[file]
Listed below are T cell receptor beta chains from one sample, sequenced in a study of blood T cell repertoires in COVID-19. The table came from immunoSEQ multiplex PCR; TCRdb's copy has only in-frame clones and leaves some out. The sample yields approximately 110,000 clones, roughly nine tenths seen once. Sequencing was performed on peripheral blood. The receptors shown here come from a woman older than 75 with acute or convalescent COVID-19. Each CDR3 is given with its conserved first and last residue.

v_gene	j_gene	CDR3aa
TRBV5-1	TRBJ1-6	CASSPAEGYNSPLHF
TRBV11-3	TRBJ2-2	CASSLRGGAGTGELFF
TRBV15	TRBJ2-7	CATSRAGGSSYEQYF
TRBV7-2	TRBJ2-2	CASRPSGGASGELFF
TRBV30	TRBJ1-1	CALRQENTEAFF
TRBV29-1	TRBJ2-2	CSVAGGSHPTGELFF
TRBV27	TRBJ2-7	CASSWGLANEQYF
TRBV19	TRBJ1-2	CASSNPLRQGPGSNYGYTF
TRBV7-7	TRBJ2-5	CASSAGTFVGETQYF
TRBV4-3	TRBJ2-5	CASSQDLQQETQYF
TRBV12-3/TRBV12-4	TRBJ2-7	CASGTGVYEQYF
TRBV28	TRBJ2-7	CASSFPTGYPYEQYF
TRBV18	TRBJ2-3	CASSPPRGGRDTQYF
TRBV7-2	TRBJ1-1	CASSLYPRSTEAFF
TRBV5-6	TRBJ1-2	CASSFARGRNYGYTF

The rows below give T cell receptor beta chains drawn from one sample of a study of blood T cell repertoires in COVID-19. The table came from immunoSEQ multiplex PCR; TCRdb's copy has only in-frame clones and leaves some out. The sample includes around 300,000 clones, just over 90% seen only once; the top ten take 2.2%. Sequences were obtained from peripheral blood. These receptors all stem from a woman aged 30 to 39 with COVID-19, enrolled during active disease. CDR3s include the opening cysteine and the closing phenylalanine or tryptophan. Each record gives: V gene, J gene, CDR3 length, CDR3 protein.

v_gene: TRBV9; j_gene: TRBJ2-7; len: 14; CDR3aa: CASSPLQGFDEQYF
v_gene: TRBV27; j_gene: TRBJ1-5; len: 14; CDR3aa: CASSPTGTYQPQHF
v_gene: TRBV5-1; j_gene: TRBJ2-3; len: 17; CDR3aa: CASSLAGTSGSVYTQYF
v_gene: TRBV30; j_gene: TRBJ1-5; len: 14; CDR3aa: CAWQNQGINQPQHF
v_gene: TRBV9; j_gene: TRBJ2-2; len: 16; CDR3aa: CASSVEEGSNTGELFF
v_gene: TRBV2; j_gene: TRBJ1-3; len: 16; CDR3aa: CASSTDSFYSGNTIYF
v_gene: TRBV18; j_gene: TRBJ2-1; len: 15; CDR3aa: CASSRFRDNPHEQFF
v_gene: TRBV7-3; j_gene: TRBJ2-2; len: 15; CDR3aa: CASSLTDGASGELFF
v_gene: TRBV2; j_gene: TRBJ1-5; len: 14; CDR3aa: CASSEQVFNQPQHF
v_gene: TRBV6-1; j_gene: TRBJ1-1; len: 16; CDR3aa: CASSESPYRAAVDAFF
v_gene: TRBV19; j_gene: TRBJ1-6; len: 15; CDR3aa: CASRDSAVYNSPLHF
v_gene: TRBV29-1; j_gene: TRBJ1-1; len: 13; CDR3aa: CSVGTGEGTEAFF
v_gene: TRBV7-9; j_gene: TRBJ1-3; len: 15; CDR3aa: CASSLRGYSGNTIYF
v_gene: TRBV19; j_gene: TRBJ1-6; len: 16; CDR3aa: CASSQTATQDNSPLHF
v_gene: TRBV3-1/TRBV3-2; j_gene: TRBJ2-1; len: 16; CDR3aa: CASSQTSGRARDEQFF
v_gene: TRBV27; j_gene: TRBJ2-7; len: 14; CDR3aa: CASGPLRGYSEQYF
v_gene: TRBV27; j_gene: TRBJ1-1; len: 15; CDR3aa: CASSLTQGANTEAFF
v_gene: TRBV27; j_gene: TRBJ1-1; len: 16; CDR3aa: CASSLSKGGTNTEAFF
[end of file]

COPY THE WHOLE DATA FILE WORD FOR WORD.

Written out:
Listed below are T cell receptor beta chains from one sample, sequenced in a study of blood T cell repertoires in COVID-19. The table came from immunoSEQ multiplex PCR; TCRdb's copy has only in-frame clones and leaves some out. The sample yields approximately 110,000 clones, roughly nine tenths seen once. Sequencing was performed on peripheral blood. The receptors shown here come from a woman older than 75 with acute or convalescent COVID-19. Each CDR3 is given with its conserved first and last residue.

v_gene	j_gene	CDR3aa
TRBV5-1	TRBJ1-6	CASSPAEGYNSPLHF
TRBV11-3	TRBJ2-2	CASSLRGGAGTGELFF
TRBV15	TRBJ2-7	CATSRAGGSSYEQYF
TRBV7-2	TRBJ2-2	CASRPSGGASGELFF
TRBV30	TRBJ1-1	CALRQENTEAFF
TRBV29-1	TRBJ2-2	CSVAGGSHPTGELFF
TRBV27	TRBJ2-7	CASSWGLANEQYF
TRBV19	TRBJ1-2	CASSNPLRQGPGSNYGYTF
TRBV7-7	TRBJ2-5	CASSAGTFVGETQYF
TRBV4-3	TRBJ2-5	CASSQDLQQETQYF
TRBV12-3/TRBV12-4	TRBJ2-7	CASGTGVYEQYF
TRBV28	TRBJ2-7	CASSFPTGYPYEQYF
TRBV18	TRBJ2-3	CASSPPRGGRDTQYF
TRBV7-2	TRBJ1-1	CASSLYPRSTEAFF
TRBV5-6	TRBJ1-2	CASSFARGRNYGYTF

The rows below give T cell receptor beta chains drawn from one sample of a study of blood T cell repertoires in COVID-19. The table came from immunoSEQ multiplex PCR; TCRdb's copy has only in-frame clones and leaves some out. The sample includes around 300,000 clones, just over 90% seen only once; the top ten take 2.2%. Sequences were obtained from peripheral blood. These receptors all stem from a woman aged 30 to 39 with COVID-19, enrolled during active disease. CDR3s include the opening cysteine and the closing phenylalanine or tryptophan. Each record gives: V gene, J gene, CDR3 length, CDR3 protein.

v_gene: TRBV9; j_gene: TRBJ2-7; len: 14; CDR3aa: CASSPLQGFDEQYF
v_gene: TRBV27; j_gene: TRBJ1-5; len: 14; CDR3aa: CASSPTGTYQPQHF
v_gene: TRBV5-1; j_gene: TRBJ2-3; len: 17; CDR3aa: CASSLAGTSGSVYTQYF
v_gene: TRBV30; j_gene: TRBJ1-5; len: 14; CDR3aa: CAWQNQGINQPQHF
v_gene: TRBV9; j_gene: TRBJ2-2; len: 16; CDR3aa: CASSVEEGSNTGELFF
v_gene: TRBV2; j_gene: TRBJ1-3; len: 16; CDR3aa: CASSTDSFYSGNTIYF
v_gene: TRBV18; j_gene: TRBJ2-1; len: 15; CDR3aa: CASSRFRDNPHEQFF
v_gene: TRBV7-3; j_gene: TRBJ2-2; len: 15; CDR3aa: CASSLTDGASGELFF
v_gene: TRBV2; j_gene: TRBJ1-5; len: 14; CDR3aa: CASSEQVFNQPQHF
v_gene: TRBV6-1; j_gene: TRBJ1-1; len: 16; CDR3aa: CASSESPYRAAVDAFF
v_gene: TRBV19; j_gene: TRBJ1-6; len: 15; CDR3aa: CASRDSAVYNSPLHF
v_gene: TRBV29-1; j_gene: TRBJ1-1; len: 13; CDR3aa: CSVGTGEGTEAFF
v_gene: TRBV7-9; j_gene: TRBJ1-3; len: 15; CDR3aa: CASSLRGYSGNTIYF
v_gene: TRBV19; j_gene: TRBJ1-6; len: 16; CDR3aa: CASSQTATQDNSPLHF
v_gene: TRBV3-1/TRBV3-2; j_gene: TRBJ2-1; len: 16; CDR3aa: CASSQTSGRARDEQFF
v_gene: TRBV27; j_gene: TRBJ2-7; len: 14; CDR3aa: CASGPLRGYSEQYF
v_gene: TRBV27; j_gene: TRBJ1-1; len: 15; CDR3aa: CASSLTQGANTEAFF
v_gene: TRBV27; j_gene: TRBJ1-1; len: 16; CDR3aa: CASSLSKGGTNTEAFF